A panoramic view of Witney goods station on 18 April 1980. On the left, above the recently constructed breeze block coal bins, is the weighbridge hut, while the stationmaster’s house can be seen behind the Ford Transit van. The original Witney Railway Company station building is in the centre of the picture with a modern site office on its immediate left. Prominent on the right is the large corrugated iron store erected by the GWR on the former passenger platform. Photo: Martin Loader
The original Malachi Bartlett built Witney passenger station building, which for nearly one hundred years was used as the goods office, is pictured in about 1960 looking towards the goods shed. Notice how the building has settled during this time with a definite slope away from the brick built chimney. Photo: Tony Doyle Collection
This fine view, taken in July 1956, shows Witney station looking neat and tidy in its final form, and before the dilapidation that set in towards the end. On the left the water column stands in front of the down platform waiting shelter, with its ornate lamp. On the up platform, the station building and canopy can be clearly seen, along with the signal box, and a pagoda corrugated iron shed. Photo: Martin Loader Collection
The signalman walks back to the box with the Brize Norton & Bampton to Witney token on 10 March 1956. This view from the 12:35 Fairford to Oxford train shows a reflection of the signal box and pagoda hut in the coach windows. The platform seat has just been repainted. Note the paint pot near the nameboard, and the remains of a wooden packing case with attached “wet paint” notice used to prevent anybody inadvertently sitting on it.
Photo: Malcolm Henderson Collection
Witney Station shortly after closure. The weeds have already started to gain a foothold, and the windows of the pagoda hut have been boarded up. Photo: Stanley C. Jenkins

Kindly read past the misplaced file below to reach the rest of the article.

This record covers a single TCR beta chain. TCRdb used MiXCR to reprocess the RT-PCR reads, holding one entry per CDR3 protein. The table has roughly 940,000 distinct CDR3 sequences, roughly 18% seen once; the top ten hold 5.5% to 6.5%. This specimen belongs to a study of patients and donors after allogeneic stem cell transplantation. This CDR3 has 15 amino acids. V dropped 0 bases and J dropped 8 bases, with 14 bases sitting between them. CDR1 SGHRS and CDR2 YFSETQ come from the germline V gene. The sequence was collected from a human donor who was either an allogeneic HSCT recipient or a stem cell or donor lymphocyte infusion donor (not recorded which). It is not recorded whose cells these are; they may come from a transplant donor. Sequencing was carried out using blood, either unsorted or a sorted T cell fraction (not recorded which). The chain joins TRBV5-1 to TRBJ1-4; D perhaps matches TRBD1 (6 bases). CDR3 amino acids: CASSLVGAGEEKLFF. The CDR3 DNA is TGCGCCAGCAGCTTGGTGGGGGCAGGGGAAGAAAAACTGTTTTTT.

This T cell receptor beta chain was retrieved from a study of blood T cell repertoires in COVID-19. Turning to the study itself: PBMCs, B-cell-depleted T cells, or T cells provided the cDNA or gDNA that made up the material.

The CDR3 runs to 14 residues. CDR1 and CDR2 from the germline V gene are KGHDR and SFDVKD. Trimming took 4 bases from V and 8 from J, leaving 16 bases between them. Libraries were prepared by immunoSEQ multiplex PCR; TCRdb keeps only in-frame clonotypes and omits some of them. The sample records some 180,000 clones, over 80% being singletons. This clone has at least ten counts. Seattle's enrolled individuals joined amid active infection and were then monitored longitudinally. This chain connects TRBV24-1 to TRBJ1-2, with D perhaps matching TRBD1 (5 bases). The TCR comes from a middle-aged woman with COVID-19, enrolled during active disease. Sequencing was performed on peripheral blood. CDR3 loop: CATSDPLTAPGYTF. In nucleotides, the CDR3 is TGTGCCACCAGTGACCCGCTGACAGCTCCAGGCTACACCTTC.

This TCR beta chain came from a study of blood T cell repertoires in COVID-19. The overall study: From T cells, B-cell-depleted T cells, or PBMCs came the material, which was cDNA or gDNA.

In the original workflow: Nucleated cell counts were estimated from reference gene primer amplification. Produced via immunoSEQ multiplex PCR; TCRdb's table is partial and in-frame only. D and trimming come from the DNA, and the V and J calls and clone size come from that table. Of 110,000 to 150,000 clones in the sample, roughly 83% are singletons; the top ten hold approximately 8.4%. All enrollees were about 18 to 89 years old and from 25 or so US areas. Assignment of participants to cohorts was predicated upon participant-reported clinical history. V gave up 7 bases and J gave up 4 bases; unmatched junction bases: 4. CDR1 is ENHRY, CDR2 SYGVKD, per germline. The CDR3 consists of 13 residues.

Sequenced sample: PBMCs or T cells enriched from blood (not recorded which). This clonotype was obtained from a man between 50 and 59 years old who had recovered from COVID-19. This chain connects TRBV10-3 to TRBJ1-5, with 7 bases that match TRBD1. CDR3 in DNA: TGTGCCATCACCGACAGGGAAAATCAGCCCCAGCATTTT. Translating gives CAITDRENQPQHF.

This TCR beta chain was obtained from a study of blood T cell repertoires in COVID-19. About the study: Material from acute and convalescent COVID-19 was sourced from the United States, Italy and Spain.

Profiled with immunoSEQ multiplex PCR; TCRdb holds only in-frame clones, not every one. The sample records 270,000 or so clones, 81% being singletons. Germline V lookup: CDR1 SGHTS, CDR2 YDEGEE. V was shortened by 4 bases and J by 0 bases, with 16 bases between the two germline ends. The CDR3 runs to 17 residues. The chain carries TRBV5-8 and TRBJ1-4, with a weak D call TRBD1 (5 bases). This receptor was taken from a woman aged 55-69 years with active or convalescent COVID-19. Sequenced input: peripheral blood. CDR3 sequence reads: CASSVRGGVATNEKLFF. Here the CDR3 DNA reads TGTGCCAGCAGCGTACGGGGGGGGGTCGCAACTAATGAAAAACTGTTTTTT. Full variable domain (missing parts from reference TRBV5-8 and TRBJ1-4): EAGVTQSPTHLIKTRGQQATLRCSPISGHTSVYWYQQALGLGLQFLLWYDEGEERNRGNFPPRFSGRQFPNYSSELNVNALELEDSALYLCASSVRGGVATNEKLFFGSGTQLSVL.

A rain soaked Alvescot station in 1934. An interesting comparison with the picture below, which was taken from almost the same viewpoint over a quarter of a century later. Although the trackwork and buildings remained unchanged, subtle differences can be seen. Pre-war the standards of maintenance were obviously higher, as stone edged flower beds and neatly trimmed bushes give the station a well cared for appearance. Note also, that in 1934 the station still had platform lighting. This panoramic view also shows the weighbridge hut on the extreme left, which was the last building to survive on the site. Photo: Martin Loader Collection
Alvescot station viewed from the road bridge in the early 1960s. Photo: Colour Rail & Martin Loader (Past and Present Photo)
Alvescot station pictured on 17 April 1959. This view clearly shows the brick construction of the station building. Plenty of detail of a typical Great Western branch line station is also visible, from the GWR seat and pagoda hut to the platform trolleys and barrows. More homely touches such as the daffodils growing under the station nameboard, and the bicycles leaning against the station building and fence reinforce the easy going nature of the line. In the background can be seen the small goods store and yard crane. A sixteen ton steel open wagon can also be seen standing on the goods loop, while a wooden bodied open wagon can just be glimpsed on the back siding, behind the shed. Photo: Martin Loader Collection
A fine view of Kelmscott & Langford station taken on 29 September 1956. Photo: Martin Loader Collection
Kelmscott & Langford station pictured in the early 1960s, looking towards LechladePhoto: Colour Rail
The fireman of an Oxford to Fairford train is about to hand the train staff to the Lechlade signalman in this 17 April 1959 view. A couple of the signal levers can be glimpsed through the open signal box door. Photo: Martin Loader Collection
Fairford Station, September 1961, and the crew of the 18:00 Fairford to Oxford train are relaxing in the warm evening sunshine before commencing their 25½ mile journey to Oxford. This scene typifies the lazy nature of the line, no passengers visible and the signal already ‘off’. The I in 100 gradient commencing under the bridge is readily apparent in this view. The standard GWR pagoda hut on the left was used for bicycle storage. 
Photo: Paul Strong

Much of the information in this post was drawn from a fabulously informative website: where much more information, and illustrations on the Fairford Branch can be found.